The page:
Monday, July 11, 2016

Pulled Over



Years ago, I was pulled over by an officer while driving. It was after dark, and I was on a quiet street without other cars around. And something about the guy, though he was in a uniform, didn’t seem right. 


My unease was apparent to him before too long, and he explained he was an airport police officer. Yes, my supposed turning infraction had been near the airport, but did he have jurisdiction outside airport property? I had no idea. I was scared.


After a verbal warning, he let me go—and though relieved to have come to no harm, I shook all the way home. Once there, I didn’t attempt to find out if this was a legitimate stop, to report this man in case others needed to be protected from him. I told myself he was a real cop, and maybe he was, though I still wonder if he had any right to stop me and have been unable to determine that on the internet in preparation for writing this post. 

But after that scare, I promised myself that, if there was a next time, I would pull over only where there was more safety. I was never going to put myself in that position again. Soon, I forgot about it.

Until now.


I have never been pulled over again. Maybe not only because I am a careful driver, but because I am a white woman. I don't know. And I don't know what it’s like to fear law enforcement because the color of my skin could make me more vulnerable to an officer prone to abusing or misusing his or her authority or, as a police officer, what it’s like to be vulnerable to criminal intent simply for doing my job.


That’s the problem. I don't know. But at least on some level, I should, or at least try. And I tell myself this every time tragic events like our country has experienced in the last week "pull" me over.


In my heart and mind, I know we are a diverse society whose people must take steps to listen, learn, and do what we can to address systemic problems, on all "sides," both as individuals and through trustworthy officials we elect. We have to dig into who and why and how, in any way available to us, and make sense of them so we can make a difference. Easier said than done, but mustn't it be done just the same? More than caring, more even than prayer?


I don't have answers, and I don't have promises. I may never understand all the opinions, all the hurts, all the theories. Conflict and trouble make me nervous, and I'm sure I'm not alone in that. I suspect I will fail more than I will succeed in any effort I make. I suspect I will think wrongly and act foolishly, when at all.

But I also know that, pulled over once again by events that horrify and sadden, by tragedies that affect real people of all walks of life, by reactions from some that speak hate, we can't afford to simply shake as we retreat into the safety of our own lives, tell ourselves the problems will resolve on their own, and forget. 

We don't have to wonder if the threat is legitimate. We don't have to wonder if there will be a next time. We don't have to wonder what God thinks of our failings as neighbors in this world.

We know.


photo credit: http://www.publicdomainpictures.net/view-image.php?image=48866&picture=police-lights

Friday, July 08, 2016

On Teachers, Editors, and Grammar

This piece was originally posted in January 2015,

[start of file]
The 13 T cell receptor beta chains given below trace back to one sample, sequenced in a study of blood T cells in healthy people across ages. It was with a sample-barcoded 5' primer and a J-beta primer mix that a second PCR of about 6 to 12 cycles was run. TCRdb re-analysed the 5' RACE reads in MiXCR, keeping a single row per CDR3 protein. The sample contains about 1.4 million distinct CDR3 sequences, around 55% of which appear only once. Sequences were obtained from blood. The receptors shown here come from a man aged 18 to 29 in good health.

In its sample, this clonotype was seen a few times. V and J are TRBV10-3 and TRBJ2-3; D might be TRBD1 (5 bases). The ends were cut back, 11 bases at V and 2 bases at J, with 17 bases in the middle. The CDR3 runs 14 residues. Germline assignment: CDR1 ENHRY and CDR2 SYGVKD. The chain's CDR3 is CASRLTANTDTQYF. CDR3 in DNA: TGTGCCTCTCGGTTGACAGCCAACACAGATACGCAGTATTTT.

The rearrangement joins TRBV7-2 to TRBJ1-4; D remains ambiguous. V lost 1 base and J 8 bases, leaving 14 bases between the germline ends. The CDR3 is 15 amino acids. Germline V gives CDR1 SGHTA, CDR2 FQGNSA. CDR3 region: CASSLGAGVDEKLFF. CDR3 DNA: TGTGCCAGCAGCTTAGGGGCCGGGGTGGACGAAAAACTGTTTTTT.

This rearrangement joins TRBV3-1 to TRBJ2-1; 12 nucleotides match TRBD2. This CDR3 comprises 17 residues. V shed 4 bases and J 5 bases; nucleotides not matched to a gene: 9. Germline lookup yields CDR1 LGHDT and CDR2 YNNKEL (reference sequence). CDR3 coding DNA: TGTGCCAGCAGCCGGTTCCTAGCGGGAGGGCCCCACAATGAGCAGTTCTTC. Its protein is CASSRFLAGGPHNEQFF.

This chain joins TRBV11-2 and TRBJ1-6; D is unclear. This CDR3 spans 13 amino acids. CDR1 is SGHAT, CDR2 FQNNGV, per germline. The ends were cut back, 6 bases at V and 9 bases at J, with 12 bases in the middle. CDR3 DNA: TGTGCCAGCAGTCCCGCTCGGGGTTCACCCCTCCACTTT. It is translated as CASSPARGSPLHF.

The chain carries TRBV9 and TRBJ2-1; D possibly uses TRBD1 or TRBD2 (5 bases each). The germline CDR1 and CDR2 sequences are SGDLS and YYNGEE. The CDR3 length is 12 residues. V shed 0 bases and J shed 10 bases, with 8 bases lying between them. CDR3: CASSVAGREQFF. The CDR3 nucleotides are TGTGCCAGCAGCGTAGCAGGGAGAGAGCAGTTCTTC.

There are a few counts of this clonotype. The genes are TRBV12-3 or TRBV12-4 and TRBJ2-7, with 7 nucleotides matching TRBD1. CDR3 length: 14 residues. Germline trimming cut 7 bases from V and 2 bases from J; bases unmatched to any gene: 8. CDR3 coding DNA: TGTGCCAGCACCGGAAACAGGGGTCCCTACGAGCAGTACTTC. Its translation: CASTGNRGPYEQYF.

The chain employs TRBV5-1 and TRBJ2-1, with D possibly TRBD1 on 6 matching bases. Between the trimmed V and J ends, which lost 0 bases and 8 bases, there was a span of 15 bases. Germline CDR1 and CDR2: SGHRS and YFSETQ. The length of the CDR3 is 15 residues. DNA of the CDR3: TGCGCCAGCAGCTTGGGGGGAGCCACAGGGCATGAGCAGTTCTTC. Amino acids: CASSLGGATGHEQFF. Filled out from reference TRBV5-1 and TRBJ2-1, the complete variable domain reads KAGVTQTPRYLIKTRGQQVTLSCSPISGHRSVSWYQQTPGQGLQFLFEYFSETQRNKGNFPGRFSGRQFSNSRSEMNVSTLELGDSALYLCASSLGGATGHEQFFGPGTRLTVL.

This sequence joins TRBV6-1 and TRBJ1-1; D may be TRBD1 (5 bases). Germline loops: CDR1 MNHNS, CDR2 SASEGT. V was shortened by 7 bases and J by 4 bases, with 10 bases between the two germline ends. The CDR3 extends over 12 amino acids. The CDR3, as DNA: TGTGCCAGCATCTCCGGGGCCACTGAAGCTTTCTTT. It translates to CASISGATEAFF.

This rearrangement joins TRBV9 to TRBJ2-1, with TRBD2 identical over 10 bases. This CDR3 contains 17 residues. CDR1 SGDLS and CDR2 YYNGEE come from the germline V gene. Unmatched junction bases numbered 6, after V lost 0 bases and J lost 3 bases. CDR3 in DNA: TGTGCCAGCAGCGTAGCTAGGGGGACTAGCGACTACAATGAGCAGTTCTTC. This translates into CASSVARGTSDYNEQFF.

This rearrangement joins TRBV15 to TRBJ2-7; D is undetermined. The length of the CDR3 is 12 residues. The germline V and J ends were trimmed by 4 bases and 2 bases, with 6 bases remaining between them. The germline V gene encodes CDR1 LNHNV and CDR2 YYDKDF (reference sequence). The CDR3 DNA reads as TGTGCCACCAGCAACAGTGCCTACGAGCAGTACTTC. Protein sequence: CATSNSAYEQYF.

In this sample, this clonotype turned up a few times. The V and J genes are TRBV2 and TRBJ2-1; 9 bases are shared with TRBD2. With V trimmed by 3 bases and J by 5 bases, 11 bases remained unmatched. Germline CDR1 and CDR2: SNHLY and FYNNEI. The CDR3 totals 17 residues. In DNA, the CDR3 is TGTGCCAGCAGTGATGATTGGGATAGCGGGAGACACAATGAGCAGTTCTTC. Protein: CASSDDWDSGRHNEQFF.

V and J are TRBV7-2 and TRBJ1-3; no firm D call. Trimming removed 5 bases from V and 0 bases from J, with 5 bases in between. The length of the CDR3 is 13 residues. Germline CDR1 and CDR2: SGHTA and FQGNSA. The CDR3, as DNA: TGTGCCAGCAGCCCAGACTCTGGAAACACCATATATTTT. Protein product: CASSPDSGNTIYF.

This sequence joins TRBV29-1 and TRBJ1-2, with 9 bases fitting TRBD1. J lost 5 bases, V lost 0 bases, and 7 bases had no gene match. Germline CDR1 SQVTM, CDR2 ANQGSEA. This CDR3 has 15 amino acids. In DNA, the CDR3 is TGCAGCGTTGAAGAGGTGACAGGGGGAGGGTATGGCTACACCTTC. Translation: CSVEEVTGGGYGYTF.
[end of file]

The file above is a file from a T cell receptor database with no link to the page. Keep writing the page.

Bertha was my English teacher in tenth grade, and, truly, she was not a nice woman. She embarrassed students and seemed to enjoy it. Not only were you in for it if you made a mistake, but once she even made fun of a student's name, in class, in front of all his peers. 

This, to me, was the height of educational meanness. We called her by her first name behind her back, a sure sign of disrespect we thought she deserved.



And yet, her meanness is not all I remember about Bertha, whose last name I can no longer remember. I remember she drilled the basics of English grammar into me, effectively building on what all my other teachers had taught. 

Fast forward to early in my career in publishing. One of the marketing guys was frustrated because his copy frequently came back to him from editors with changes of the it's and its variety. He finally asked one of the seasoned editors, who had been an English teacher, to explain what he had been doing wrong.


The time they spent together with some basic rules of the English language and grammar resulted in his copy improving almost immediately. Later she told me he said, "I'm a smart, educated guy. But no one ever taught me most of this stuff." What was obvious, of course, was that he had not had a Bertha in school, someone who ensured he at least had the opportunity to learn "this stuff." 

I was and still am grateful to my high school English teacher for what she taught me. I'd like to think I would remember Bertha for that gift even if she had been demanding and strict yet kind to her students.

We're told by colleges and universities that many students arrive these days without having learned grammar, without knowing how to write well in the most basic of ways. I am not a professional educator, so I cannot say. But . . . 

Here's to all the elementary through high school teachers—including homeschooling parents—who teach English . . . "this stuff" . . . and more to their students! And in cases where students have not been prepared, here's to all the university profs who encourage struggling freshmen to take advantage of campus writing labs.

Last, here's to all the authors who allow us editors to (nicely) help them keep the English language looking good on the printed and digital page. Whether or not writers had a Bertha, it's easy for them (and all of us) to make mistakes in the throes of storytelling and message making.

Please, just don't call us Bertha. 

photo credit:  http://www.publicdomainpictures.net/hledej.php?x=0&y=0&hleda=grammar
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